- Natural areas
- Contact information
- For information on State Natural Areas, contact:
- Thomas Meyer
Natural areas conservation biologist
Wisconsin State Natural Areas Program Mount Pisgah Hemlock-Hardwoods (No. 15)
Within Wildcat Mountain State Park, Vernon County. T14N-R2W, Section 14. 65 acres.
Mt. Pisgah Hemlock-Hardwoods features a relict stand of hemlock and yellow birch along the meandering Kickapoo River in the heart of the Driftless Area. The sandstone cliffs are forested with hemlock, white pine, and white oak and support a number of uncommon pre-glacial plant species including Sullivant's cool-wort and the state-threatened moschatel (Adoxa moschatellina). The understory includes huckleberry, blueberry, pipsissewa, and bunchberry. On the north and northeast-facing slope is a hardwood forest of sugar maple and red oak with basswood, white oak, big-tooth aspen, white ash, and white birch. Shrubs include witch hazel, alternate leaved dogwood, round-leaved dogwood, and maple-leaved viburnum. Spring ephemerals are abundant and most of the area supports a mix of both northern and southern plant species. The area harbors numerous rare birds including Louisiana waterthrush (Seiurus motacilla), the state endangered worm-eating warbler (Helmitheros vermivorous), and three state-threatened species - cerulean (Dendroica cerulea) and Kentucky warblers (Oporornis formosus) and Acadian flycatcher (Empidonax virescens). Mt. Pisgah is owned by the DNR and was designated a State Natural Area in 1952.
From the intersection of Highways 131 and 33 in Ontario, go east and south on 33 about 2.5 miles, then southwest on Park Road 0.6 mile to the picnic area. Follow the Hemlock Trail into the site.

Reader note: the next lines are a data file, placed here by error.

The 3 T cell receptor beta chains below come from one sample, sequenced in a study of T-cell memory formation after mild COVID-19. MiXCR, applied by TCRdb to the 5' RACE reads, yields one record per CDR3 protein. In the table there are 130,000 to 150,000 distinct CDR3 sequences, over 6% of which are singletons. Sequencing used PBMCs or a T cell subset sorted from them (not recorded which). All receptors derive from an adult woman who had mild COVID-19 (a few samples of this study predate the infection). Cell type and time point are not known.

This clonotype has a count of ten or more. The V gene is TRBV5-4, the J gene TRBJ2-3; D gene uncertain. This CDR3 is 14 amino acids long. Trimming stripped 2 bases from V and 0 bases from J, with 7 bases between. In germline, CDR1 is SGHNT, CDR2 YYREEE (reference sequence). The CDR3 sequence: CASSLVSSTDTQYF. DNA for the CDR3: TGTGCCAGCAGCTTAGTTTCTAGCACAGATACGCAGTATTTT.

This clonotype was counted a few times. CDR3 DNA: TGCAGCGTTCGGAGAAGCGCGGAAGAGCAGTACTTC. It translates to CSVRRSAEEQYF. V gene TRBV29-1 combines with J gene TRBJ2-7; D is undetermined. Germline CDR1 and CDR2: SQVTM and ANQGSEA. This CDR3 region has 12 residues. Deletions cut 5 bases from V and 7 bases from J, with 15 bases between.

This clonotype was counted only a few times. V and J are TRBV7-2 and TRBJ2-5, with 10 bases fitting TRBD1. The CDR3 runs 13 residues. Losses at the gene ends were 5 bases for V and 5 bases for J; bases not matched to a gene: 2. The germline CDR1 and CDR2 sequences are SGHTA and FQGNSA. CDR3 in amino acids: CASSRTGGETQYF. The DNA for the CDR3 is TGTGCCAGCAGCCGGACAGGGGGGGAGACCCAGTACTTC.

Mount Pisgah Hemlock-Hardwoods is owned by:
The DNR's state natural areas program is comprised of lands owned by the state, private conservation organizations, municipalities, other governmental agencies, educational institutions and private individuals. While the majority of SNAs are open to the public, access may vary according to individual ownership policies. Public use restrictions may apply due to public safety, or to protect endangered or threatened species or unique natural features. Lands may be temporarily closed due to specific management activities. Users are encouraged to contact the landowner for more specific details.
The data shown on these maps have been obtained from various sources, and are of varying age, reliability, and resolution. The data may contain errors or omissions and should not be interpreted as a legal representation of legal ownership boundaries.
Manage the site as a reserve for hemlock relict, old-growth northern mesic forest, southern dry-mesic forest, and shaded cliff, as well as an ecological reference area. Natural processes will determine the structure of the forest.
Native species are managed passively, allowing nature to determine the ecological characteristics. Exceptions include control of invasive plants and animals, and maintenance of existing facilities. Salvage of trees after a major wind event is not considered compatible with management objectives.
- Site is within Wildcat Mountain State Park. Access is via park trails. Manipulation/removal of vegetation and soil disturbance should be minimized when maintaining park trails within State Natural Area.
Very few State Natural Areas have public facilities, but nearly all are open for a variety of recreational activities as indicated below. Generally, there are no picnic areas, restrooms, or other developments. Parking lots or designated parking areas are noted on individual SNA pages and maps. Trails, if present, are typically undesignated footpaths. If a developed trail is present, it will normally be noted on the SNA map and/or under the "Access" tab. A compass and topographic map or a GPS unit are useful tools for exploring larger, isolated SNAs.
In general, the activities listed below are allowed on all DNR-owned SNA lands. Exceptions to this list of public uses, such as SNAs closed to hunting, are noted under the "Access" tab above and posted with signs on site.
- Cross country skiing
- Horseback riding
- Rock climbing
- Vehicles, including bicycles, ATVs, aircraft, and snowmobiles except on trails and roadways designated for their use
- Collecting of animals, non-edible fungi, rocks, minerals, fossils, archaeological artifacts, soil, downed wood, or any other natural material, alive or dead. Collecting for scientific research requires a permit issued by the DNR
- Collecting of plants including seeds, roots or other non-edible parts of herbaceous plants such as wildflowers or grasses
- Camping and campfires
For rules governing state-owned SNAs and other state lands, please consult Chapter NR 45 Wis. Admin. Code [exit DNR]